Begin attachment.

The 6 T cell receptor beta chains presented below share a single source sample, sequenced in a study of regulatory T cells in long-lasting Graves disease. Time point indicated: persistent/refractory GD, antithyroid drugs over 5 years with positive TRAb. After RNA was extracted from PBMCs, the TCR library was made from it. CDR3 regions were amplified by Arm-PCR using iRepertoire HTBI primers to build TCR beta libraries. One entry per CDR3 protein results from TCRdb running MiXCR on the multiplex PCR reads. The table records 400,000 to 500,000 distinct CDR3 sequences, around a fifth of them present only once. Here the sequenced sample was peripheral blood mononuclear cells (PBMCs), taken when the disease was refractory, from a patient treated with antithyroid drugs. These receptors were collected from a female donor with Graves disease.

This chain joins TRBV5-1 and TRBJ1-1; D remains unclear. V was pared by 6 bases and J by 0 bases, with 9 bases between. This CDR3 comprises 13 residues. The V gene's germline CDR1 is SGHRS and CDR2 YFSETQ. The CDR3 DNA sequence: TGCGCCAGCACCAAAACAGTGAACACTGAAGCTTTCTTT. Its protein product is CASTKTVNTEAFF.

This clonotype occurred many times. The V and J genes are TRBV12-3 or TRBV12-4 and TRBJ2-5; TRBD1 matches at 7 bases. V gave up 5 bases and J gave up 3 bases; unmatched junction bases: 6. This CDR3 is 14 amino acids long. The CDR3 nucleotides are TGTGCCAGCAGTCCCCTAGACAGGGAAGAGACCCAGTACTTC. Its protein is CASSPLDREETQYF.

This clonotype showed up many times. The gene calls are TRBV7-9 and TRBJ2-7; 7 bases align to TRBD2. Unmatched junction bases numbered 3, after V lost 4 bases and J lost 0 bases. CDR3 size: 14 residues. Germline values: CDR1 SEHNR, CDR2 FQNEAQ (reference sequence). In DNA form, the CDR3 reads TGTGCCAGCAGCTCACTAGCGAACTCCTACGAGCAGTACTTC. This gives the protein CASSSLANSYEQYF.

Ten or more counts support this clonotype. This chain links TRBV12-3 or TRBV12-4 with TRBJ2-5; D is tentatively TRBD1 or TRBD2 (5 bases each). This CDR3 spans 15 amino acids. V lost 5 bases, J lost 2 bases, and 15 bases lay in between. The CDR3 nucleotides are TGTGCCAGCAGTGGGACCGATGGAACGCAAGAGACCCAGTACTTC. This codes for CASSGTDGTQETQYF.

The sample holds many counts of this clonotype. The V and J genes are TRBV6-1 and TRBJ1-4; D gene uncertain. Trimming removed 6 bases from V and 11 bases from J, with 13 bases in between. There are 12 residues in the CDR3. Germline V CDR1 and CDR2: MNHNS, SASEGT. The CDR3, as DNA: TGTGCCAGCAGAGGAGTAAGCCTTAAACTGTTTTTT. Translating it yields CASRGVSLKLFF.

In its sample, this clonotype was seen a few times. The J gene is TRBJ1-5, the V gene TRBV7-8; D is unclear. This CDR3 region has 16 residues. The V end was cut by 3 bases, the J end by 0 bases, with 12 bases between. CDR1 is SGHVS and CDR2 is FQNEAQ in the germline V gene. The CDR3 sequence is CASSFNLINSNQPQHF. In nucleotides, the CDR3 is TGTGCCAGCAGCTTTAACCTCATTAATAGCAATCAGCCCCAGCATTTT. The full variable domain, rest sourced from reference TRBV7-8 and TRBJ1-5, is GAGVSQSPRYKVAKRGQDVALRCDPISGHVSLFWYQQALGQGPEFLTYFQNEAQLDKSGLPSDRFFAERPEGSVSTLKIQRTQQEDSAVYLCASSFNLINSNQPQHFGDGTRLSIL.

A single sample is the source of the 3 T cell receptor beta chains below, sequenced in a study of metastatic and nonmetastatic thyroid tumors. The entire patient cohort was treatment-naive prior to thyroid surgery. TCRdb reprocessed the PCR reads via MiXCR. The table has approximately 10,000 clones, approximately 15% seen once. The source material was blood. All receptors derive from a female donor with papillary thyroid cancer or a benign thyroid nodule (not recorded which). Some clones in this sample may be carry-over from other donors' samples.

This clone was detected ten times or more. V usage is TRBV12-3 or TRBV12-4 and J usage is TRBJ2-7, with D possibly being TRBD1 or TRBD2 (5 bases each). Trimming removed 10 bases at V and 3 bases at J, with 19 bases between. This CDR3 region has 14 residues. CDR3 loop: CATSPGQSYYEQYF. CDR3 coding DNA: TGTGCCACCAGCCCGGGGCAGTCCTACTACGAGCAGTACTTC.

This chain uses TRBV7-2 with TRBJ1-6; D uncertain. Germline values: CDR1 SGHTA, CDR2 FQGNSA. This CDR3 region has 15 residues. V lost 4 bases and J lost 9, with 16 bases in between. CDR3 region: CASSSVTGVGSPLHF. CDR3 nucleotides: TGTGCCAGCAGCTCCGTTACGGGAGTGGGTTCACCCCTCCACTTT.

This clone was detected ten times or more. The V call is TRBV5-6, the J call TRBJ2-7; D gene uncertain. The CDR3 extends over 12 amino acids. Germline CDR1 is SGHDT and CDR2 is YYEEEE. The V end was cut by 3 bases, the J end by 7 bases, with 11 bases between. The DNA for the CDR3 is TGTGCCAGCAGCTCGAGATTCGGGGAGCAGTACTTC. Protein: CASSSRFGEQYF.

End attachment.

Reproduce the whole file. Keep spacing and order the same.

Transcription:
The 6 T cell receptor beta chains presented below share a single source sample, sequenced in a study of regulatory T cells in long-lasting Graves disease. Time point indicated: persistent/refractory GD, antithyroid drugs over 5 years with positive TRAb. After RNA was extracted from PBMCs, the TCR library was made from it. CDR3 regions were amplified by Arm-PCR using iRepertoire HTBI primers to build TCR beta libraries. One entry per CDR3 protein results from TCRdb running MiXCR on the multiplex PCR reads. The table records 400,000 to 500,000 distinct CDR3 sequences, around a fifth of them present only once. Here the sequenced sample was peripheral blood mononuclear cells (PBMCs), taken when the disease was refractory, from a patient treated with antithyroid drugs. These receptors were collected from a female donor with Graves disease.

This chain joins TRBV5-1 and TRBJ1-1; D remains unclear. V was pared by 6 bases and J by 0 bases, with 9 bases between. This CDR3 comprises 13 residues. The V gene's germline CDR1 is SGHRS and CDR2 YFSETQ. The CDR3 DNA sequence: TGCGCCAGCACCAAAACAGTGAACACTGAAGCTTTCTTT. Its protein product is CASTKTVNTEAFF.

This clonotype occurred many times. The V and J genes are TRBV12-3 or TRBV12-4 and TRBJ2-5; TRBD1 matches at 7 bases. V gave up 5 bases and J gave up 3 bases; unmatched junction bases: 6. This CDR3 is 14 amino acids long. The CDR3 nucleotides are TGTGCCAGCAGTCCCCTAGACAGGGAAGAGACCCAGTACTTC. Its protein is CASSPLDREETQYF.

This clonotype showed up many times. The gene calls are TRBV7-9 and TRBJ2-7; 7 bases align to TRBD2. Unmatched junction bases numbered 3, after V lost 4 bases and J lost 0 bases. CDR3 size: 14 residues. Germline values: CDR1 SEHNR, CDR2 FQNEAQ (reference sequence). In DNA form, the CDR3 reads TGTGCCAGCAGCTCACTAGCGAACTCCTACGAGCAGTACTTC. This gives the protein CASSSLANSYEQYF.

Ten or more counts support this clonotype. This chain links TRBV12-3 or TRBV12-4 with TRBJ2-5; D is tentatively TRBD1 or TRBD2 (5 bases each). This CDR3 spans 15 amino acids. V lost 5 bases, J lost 2 bases, and 15 bases lay in between. The CDR3 nucleotides are TGTGCCAGCAGTGGGACCGATGGAACGCAAGAGACCCAGTACTTC. This codes for CASSGTDGTQETQYF.

The sample holds many counts of this clonotype. The V and J genes are TRBV6-1 and TRBJ1-4; D gene uncertain. Trimming removed 6 bases from V and 11 bases from J, with 13 bases in between. There are 12 residues in the CDR3. Germline V CDR1 and CDR2: MNHNS, SASEGT. The CDR3, as DNA: TGTGCCAGCAGAGGAGTAAGCCTTAAACTGTTTTTT. Translating it yields CASRGVSLKLFF.

In its sample, this clonotype was seen a few times. The J gene is TRBJ1-5, the V gene TRBV7-8; D is unclear. This CDR3 region has 16 residues. The V end was cut by 3 bases, the J end by 0 bases, with 12 bases between. CDR1 is SGHVS and CDR2 is FQNEAQ in the germline V gene. The CDR3 sequence is CASSFNLINSNQPQHF. In nucleotides, the CDR3 is TGTGCCAGCAGCTTTAACCTCATTAATAGCAATCAGCCCCAGCATTTT. The full variable domain, rest sourced from reference TRBV7-8 and TRBJ1-5, is GAGVSQSPRYKVAKRGQDVALRCDPISGHVSLFWYQQALGQGPEFLTYFQNEAQLDKSGLPSDRFFAERPEGSVSTLKIQRTQQEDSAVYLCASSFNLINSNQPQHFGDGTRLSIL.

A single sample is the source of the 3 T cell receptor beta chains below, sequenced in a study of metastatic and nonmetastatic thyroid tumors. The entire patient cohort was treatment-naive prior to thyroid surgery. TCRdb reprocessed the PCR reads via MiXCR. The table has approximately 10,000 clones, approximately 15% seen once. The source material was blood. All receptors derive from a female donor with papillary thyroid cancer or a benign thyroid nodule (not recorded which). Some clones in this sample may be carry-over from other donors' samples.

This clone was detected ten times or more. V usage is TRBV12-3 or TRBV12-4 and J usage is TRBJ2-7, with D possibly being TRBD1 or TRBD2 (5 bases each). Trimming removed 10 bases at V and 3 bases at J, with 19 bases between. This CDR3 region has 14 residues. CDR3 loop: CATSPGQSYYEQYF. CDR3 coding DNA: TGTGCCACCAGCCCGGGGCAGTCCTACTACGAGCAGTACTTC.

This chain uses TRBV7-2 with TRBJ1-6; D uncertain. Germline values: CDR1 SGHTA, CDR2 FQGNSA. This CDR3 region has 15 residues. V lost 4 bases and J lost 9, with 16 bases in between. CDR3 region: CASSSVTGVGSPLHF. CDR3 nucleotides: TGTGCCAGCAGCTCCGTTACGGGAGTGGGTTCACCCCTCCACTTT.

This clone was detected ten times or more. The V call is TRBV5-6, the J call TRBJ2-7; D gene uncertain. The CDR3 extends over 12 amino acids. Germline CDR1 is SGHDT and CDR2 is YYEEEE. The V end was cut by 3 bases, the J end by 7 bases, with 11 bases between. The DNA for the CDR3 is TGTGCCAGCAGCTCGAGATTCGGGGAGCAGTACTTC. Protein: CASSSRFGEQYF.